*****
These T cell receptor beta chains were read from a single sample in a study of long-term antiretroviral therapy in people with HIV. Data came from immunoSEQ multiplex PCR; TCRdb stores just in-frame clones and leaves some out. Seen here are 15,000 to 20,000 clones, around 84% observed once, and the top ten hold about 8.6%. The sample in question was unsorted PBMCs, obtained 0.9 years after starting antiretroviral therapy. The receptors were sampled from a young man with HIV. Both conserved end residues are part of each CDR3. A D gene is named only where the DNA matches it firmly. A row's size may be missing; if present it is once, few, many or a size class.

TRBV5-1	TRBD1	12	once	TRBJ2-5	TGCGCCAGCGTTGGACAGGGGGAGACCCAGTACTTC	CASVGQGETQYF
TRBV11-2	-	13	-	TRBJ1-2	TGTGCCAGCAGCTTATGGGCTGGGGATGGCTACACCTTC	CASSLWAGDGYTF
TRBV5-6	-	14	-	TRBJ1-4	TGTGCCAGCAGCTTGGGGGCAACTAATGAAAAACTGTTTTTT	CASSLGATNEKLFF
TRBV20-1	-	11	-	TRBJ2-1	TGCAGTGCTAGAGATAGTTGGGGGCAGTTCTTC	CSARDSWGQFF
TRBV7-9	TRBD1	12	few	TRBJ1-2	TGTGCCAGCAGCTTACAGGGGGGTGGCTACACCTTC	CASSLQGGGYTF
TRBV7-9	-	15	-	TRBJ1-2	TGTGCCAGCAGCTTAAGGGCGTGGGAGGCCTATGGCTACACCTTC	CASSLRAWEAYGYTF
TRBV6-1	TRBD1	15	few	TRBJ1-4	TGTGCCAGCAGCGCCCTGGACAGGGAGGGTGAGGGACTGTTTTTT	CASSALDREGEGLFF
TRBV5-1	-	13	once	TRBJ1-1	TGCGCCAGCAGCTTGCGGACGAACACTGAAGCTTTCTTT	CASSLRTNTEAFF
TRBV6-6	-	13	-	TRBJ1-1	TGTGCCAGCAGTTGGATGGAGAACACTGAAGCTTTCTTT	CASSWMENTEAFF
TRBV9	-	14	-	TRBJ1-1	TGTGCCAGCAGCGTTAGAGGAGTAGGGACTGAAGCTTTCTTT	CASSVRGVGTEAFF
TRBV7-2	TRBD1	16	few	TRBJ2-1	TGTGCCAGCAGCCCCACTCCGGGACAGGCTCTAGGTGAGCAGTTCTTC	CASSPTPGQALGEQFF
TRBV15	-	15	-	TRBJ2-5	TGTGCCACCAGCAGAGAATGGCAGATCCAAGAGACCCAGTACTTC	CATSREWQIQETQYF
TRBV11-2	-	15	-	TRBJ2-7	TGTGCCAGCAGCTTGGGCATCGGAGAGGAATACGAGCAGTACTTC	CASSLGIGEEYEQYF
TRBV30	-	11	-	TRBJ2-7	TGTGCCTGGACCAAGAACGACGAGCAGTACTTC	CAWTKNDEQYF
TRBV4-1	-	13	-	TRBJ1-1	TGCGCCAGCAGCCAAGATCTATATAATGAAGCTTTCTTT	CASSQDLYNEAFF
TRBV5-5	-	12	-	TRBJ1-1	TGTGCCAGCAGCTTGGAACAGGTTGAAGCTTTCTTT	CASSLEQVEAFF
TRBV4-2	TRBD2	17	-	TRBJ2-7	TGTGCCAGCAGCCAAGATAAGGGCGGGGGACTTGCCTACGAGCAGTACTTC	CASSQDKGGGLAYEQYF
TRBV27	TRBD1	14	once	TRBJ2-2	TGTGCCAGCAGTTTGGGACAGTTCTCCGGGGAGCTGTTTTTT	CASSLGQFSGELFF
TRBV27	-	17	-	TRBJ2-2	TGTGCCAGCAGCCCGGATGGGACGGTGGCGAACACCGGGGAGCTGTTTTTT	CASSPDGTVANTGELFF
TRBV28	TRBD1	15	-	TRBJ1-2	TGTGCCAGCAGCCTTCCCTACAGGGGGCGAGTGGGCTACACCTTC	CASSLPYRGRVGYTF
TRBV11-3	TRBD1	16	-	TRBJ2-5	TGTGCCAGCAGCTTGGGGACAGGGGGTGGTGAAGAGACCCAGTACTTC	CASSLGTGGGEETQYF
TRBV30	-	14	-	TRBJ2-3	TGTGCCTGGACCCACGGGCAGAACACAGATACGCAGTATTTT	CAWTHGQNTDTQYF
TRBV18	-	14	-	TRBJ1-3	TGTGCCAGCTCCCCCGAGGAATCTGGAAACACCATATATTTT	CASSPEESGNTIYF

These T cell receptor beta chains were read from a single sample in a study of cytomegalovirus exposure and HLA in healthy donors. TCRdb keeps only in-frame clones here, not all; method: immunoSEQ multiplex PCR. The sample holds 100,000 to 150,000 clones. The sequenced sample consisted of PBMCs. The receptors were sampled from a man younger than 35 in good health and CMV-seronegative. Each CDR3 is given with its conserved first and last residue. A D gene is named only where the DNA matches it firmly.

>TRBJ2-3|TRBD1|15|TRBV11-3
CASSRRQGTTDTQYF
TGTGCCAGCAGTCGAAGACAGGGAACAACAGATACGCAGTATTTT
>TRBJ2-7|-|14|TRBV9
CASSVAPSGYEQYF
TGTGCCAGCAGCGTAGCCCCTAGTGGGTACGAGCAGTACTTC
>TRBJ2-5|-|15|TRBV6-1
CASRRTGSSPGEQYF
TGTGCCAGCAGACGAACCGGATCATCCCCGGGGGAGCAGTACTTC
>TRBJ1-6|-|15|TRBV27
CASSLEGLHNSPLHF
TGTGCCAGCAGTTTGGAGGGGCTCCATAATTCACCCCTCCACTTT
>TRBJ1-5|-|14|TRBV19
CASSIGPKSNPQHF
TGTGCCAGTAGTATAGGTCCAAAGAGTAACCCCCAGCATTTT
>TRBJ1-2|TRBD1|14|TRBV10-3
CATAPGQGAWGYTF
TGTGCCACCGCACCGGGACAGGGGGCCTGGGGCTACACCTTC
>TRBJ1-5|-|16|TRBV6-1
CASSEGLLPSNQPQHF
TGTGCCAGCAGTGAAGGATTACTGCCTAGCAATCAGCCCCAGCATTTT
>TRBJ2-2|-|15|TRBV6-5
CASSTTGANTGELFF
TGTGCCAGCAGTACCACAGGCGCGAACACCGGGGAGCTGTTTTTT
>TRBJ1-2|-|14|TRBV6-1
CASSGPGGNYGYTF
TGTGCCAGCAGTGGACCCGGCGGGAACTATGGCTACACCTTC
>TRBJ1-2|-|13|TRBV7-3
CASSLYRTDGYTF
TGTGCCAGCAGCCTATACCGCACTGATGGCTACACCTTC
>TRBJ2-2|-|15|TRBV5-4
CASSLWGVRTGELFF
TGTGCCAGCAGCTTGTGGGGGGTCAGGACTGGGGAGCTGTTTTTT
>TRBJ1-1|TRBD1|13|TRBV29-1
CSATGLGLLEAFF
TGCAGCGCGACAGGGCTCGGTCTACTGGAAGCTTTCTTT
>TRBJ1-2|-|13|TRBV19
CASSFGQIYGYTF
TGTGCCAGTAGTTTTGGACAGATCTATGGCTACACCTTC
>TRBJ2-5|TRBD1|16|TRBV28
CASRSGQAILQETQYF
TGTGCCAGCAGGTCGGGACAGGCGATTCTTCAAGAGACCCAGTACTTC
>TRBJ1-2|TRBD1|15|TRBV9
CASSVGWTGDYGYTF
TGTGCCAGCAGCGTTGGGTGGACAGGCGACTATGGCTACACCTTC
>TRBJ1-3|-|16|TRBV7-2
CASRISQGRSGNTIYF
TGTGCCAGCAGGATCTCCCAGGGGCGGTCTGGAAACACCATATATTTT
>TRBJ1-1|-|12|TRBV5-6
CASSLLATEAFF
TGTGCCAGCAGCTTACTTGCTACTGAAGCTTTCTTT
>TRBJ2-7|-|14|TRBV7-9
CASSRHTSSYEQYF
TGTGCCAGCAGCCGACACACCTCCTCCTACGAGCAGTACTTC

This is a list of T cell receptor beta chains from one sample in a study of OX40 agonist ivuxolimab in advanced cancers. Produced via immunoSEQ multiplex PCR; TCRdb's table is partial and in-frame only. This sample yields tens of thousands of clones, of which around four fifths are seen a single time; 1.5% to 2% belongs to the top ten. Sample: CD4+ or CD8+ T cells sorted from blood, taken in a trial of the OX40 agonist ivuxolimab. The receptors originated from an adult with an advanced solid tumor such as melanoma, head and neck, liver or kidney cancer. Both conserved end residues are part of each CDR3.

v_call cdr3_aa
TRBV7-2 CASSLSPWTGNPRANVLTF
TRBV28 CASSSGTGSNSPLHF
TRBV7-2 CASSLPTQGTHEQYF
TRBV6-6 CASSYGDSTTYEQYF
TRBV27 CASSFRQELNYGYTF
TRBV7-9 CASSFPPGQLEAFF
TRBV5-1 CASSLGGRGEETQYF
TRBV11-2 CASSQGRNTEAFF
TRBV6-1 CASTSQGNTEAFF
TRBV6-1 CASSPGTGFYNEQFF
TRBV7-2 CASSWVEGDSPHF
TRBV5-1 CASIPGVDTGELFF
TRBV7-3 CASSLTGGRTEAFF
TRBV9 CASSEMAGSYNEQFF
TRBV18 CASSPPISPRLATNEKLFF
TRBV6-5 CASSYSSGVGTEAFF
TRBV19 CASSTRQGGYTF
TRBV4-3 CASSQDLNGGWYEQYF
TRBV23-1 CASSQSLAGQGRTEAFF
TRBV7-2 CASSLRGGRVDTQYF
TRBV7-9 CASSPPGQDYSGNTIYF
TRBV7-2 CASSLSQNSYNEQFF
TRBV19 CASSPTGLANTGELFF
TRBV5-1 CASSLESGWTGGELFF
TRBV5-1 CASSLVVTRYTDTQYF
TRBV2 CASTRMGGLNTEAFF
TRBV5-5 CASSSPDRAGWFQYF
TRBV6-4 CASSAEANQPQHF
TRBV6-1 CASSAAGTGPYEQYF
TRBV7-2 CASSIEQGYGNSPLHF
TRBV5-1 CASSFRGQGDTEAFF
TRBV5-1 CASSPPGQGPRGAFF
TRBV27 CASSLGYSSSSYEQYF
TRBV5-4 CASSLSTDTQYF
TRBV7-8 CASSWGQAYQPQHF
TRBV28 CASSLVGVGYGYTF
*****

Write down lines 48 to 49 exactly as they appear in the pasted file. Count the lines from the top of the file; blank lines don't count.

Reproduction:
CASSTTGANTGELFF
TGTGCCAGCAGTACCACAGGCGCGAACACCGGGGAGCTGTTTTTT